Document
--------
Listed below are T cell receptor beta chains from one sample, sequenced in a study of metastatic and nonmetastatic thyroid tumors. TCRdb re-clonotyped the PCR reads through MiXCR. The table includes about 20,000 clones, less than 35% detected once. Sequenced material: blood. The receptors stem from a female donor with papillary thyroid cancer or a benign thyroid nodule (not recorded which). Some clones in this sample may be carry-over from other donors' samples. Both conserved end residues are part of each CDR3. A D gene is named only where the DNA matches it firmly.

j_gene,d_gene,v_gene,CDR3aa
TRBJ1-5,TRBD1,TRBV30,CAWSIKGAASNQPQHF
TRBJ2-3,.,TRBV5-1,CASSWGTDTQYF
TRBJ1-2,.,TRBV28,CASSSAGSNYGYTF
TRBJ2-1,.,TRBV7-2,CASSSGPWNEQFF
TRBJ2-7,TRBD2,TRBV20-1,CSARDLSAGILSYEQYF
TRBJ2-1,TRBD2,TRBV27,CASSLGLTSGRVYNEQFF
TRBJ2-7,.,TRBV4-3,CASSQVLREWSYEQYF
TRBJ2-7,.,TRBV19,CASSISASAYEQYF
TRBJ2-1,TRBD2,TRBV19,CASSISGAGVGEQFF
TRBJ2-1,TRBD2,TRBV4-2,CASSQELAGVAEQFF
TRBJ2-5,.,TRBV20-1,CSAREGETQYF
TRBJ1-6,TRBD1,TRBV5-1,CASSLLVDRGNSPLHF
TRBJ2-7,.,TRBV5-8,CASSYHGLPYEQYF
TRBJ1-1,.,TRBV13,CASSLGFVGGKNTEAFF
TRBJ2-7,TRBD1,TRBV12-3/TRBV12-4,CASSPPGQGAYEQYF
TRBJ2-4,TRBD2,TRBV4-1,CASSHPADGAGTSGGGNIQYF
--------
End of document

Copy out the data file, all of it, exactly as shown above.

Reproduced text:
Listed below are T cell receptor beta chains from one sample, sequenced in a study of metastatic and nonmetastatic thyroid tumors. TCRdb re-clonotyped the PCR reads through MiXCR. The table includes about 20,000 clones, less than 35% detected once. Sequenced material: blood. The receptors stem from a female donor with papillary thyroid cancer or a benign thyroid nodule (not recorded which). Some clones in this sample may be carry-over from other donors' samples. Both conserved end residues are part of each CDR3. A D gene is named only where the DNA matches it firmly.

j_gene,d_gene,v_gene,CDR3aa
TRBJ1-5,TRBD1,TRBV30,CAWSIKGAASNQPQHF
TRBJ2-3,.,TRBV5-1,CASSWGTDTQYF
TRBJ1-2,.,TRBV28,CASSSAGSNYGYTF
TRBJ2-1,.,TRBV7-2,CASSSGPWNEQFF
TRBJ2-7,TRBD2,TRBV20-1,CSARDLSAGILSYEQYF
TRBJ2-1,TRBD2,TRBV27,CASSLGLTSGRVYNEQFF
TRBJ2-7,.,TRBV4-3,CASSQVLREWSYEQYF
TRBJ2-7,.,TRBV19,CASSISASAYEQYF
TRBJ2-1,TRBD2,TRBV19,CASSISGAGVGEQFF
TRBJ2-1,TRBD2,TRBV4-2,CASSQELAGVAEQFF
TRBJ2-5,.,TRBV20-1,CSAREGETQYF
TRBJ1-6,TRBD1,TRBV5-1,CASSLLVDRGNSPLHF
TRBJ2-7,.,TRBV5-8,CASSYHGLPYEQYF
TRBJ1-1,.,TRBV13,CASSLGFVGGKNTEAFF
TRBJ2-7,TRBD1,TRBV12-3/TRBV12-4,CASSPPGQGAYEQYF
TRBJ2-4,TRBD2,TRBV4-1,CASSHPADGAGTSGGGNIQYF